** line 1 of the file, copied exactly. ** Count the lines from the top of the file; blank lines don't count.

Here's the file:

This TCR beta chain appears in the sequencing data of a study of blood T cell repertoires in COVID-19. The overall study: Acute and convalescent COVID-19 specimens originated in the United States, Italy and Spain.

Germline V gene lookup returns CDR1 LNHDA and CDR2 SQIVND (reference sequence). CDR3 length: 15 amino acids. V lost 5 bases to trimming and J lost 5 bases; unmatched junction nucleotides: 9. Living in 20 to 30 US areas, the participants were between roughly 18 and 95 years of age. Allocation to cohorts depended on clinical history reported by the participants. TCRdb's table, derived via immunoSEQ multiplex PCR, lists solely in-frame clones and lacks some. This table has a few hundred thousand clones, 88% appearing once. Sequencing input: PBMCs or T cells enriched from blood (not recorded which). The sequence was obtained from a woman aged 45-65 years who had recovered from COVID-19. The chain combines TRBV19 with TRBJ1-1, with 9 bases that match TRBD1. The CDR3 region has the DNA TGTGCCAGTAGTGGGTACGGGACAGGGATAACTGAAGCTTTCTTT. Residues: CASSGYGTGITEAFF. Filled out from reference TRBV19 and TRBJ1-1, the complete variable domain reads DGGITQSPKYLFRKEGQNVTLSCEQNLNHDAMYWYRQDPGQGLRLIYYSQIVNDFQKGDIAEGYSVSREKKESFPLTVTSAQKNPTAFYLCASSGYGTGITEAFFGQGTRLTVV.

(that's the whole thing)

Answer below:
This TCR beta chain appears in the sequencing data of a study of blood T cell repertoires in COVID-19. The overall study: Acute and convalescent COVID-19 specimens originated in the United States, Italy and Spain.